Deaf Way II: Celebration of the Deaf Way of Life
By Andrea Shettle
If any isolated series of images can reveal the soul and message of the Deaf Way II conference and cultural arts festival that brought more than 9000 deaf and hearing people from more than 100 countries to Washington, D.C., United States last July, it is perhaps a brief video clip shown one morning during the conference. In this video clip, we are invited to peer through the window into a small school in rural Thailand. Inside, a teacher is gesturing and moving a paper airplane through the air, his mouth and face moving animatedly as his young charges watch with attentive interest. The video is silent and wordless, the teacher's lecture forever locked away from us - but, still, we can imagine its content. The teacher is speaking, one presumes, of the mysterious science of aerodynamics. He is telling his students, perhaps, how the shape of the paper plane in his hand affects the flow of air around it, allowing it to fly, to defy the laws of gravity that lie in wait to seize it back to the ground.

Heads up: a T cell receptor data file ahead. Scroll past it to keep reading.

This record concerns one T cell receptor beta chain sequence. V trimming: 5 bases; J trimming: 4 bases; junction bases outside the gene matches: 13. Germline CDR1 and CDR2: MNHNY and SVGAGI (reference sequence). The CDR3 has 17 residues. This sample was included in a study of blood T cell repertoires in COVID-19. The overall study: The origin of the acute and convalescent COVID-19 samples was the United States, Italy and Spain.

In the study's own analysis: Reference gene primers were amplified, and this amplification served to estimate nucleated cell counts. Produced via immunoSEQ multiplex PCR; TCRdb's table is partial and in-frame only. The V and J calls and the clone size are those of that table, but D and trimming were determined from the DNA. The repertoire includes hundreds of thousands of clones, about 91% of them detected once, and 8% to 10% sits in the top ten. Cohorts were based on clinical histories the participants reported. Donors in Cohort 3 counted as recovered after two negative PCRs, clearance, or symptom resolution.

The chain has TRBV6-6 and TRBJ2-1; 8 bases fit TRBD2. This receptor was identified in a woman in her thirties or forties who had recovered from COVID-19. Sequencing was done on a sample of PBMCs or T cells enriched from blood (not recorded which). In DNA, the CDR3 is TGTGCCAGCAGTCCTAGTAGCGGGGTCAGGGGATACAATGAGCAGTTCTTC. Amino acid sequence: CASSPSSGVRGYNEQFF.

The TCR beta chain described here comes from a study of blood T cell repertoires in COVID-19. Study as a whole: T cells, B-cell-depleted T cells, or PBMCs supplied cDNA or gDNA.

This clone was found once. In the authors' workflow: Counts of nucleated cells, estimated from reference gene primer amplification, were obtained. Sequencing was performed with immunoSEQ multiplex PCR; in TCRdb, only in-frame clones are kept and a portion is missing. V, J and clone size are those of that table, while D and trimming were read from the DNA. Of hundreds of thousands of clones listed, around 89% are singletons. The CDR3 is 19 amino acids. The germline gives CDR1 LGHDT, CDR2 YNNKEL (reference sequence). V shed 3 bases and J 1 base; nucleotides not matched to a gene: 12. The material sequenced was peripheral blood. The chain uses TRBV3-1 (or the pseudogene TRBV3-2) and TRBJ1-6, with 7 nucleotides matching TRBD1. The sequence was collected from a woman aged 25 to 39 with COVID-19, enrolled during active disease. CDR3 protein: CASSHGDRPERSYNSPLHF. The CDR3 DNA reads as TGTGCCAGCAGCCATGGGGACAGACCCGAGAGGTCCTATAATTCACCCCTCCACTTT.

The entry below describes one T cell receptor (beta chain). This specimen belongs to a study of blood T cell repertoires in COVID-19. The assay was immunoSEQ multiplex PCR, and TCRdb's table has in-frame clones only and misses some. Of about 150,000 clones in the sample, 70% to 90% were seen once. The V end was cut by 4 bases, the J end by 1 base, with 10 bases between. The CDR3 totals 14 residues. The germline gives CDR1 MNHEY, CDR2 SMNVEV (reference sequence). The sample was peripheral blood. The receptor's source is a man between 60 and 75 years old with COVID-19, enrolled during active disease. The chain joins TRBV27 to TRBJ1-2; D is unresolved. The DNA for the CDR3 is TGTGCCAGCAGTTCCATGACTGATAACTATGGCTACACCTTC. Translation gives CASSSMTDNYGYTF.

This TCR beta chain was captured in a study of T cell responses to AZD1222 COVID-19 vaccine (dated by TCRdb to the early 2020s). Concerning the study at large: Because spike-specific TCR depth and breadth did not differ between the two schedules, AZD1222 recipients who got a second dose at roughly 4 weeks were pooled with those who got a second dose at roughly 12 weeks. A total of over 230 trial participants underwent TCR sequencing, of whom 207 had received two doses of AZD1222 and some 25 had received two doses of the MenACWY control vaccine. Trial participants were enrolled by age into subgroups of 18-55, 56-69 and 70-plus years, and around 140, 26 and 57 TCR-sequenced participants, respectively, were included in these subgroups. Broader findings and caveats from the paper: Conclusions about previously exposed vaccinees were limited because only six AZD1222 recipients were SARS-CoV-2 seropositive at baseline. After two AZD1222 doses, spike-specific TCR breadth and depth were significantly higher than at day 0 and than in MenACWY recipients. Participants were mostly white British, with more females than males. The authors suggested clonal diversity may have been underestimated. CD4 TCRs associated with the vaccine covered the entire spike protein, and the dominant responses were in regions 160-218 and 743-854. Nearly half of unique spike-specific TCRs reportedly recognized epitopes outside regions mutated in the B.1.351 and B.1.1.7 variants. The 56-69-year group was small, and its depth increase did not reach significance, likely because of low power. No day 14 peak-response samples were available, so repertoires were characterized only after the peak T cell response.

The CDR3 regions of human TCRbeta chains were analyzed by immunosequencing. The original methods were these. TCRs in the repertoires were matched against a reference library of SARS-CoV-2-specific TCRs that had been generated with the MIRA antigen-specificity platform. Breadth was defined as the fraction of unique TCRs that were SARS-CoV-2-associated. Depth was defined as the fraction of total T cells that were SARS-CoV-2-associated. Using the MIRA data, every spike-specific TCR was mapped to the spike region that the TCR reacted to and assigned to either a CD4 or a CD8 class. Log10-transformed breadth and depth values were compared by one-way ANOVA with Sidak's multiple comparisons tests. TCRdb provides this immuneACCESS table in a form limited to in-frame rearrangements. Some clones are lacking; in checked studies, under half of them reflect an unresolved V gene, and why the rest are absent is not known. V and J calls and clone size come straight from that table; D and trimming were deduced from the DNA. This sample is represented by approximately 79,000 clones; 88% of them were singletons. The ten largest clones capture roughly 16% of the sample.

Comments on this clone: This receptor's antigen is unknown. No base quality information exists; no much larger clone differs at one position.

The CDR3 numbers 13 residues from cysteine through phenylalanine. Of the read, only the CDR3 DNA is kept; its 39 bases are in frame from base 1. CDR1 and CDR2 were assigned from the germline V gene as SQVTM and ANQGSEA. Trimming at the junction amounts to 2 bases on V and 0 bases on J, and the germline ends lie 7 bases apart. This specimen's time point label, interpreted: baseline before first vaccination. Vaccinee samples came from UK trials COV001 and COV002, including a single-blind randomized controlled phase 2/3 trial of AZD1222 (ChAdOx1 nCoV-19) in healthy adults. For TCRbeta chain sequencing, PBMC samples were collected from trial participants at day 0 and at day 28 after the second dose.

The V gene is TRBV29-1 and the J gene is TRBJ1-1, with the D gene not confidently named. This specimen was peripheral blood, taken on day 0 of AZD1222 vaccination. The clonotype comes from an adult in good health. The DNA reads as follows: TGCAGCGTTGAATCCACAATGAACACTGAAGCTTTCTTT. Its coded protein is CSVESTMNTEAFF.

Next, we see the face of a small deaf boy sitting on a public bus that has paused, briefly, in front of the school. He is clearly watching the lesson through the windows of the bus and the windows of the school that, together, serve to quietly exclude him. He has a wistful look to him. He seems to be wishing to step into that awesome world he sees through the window. If only he could become so exalted a thing as a student. If only he could have that extraordinary privilege of being taught, of being enriched with knowledge of the world around him. But he is only a small deaf boy growing up in a developing country. An estimated 80% of deaf children in the world, or so the World Federation of the Deaf tells us, never have the chance to step into a classroom. Seeing the yearning in his face, and knowing the statistics from other sources, one wonders if this boy will ever have the fortune of being an exception to this rule. Will he someday be able to fly, or will the laws of gravity tether him forever to the ground? The bus he is on pulls away, carrying him further and further away from the school.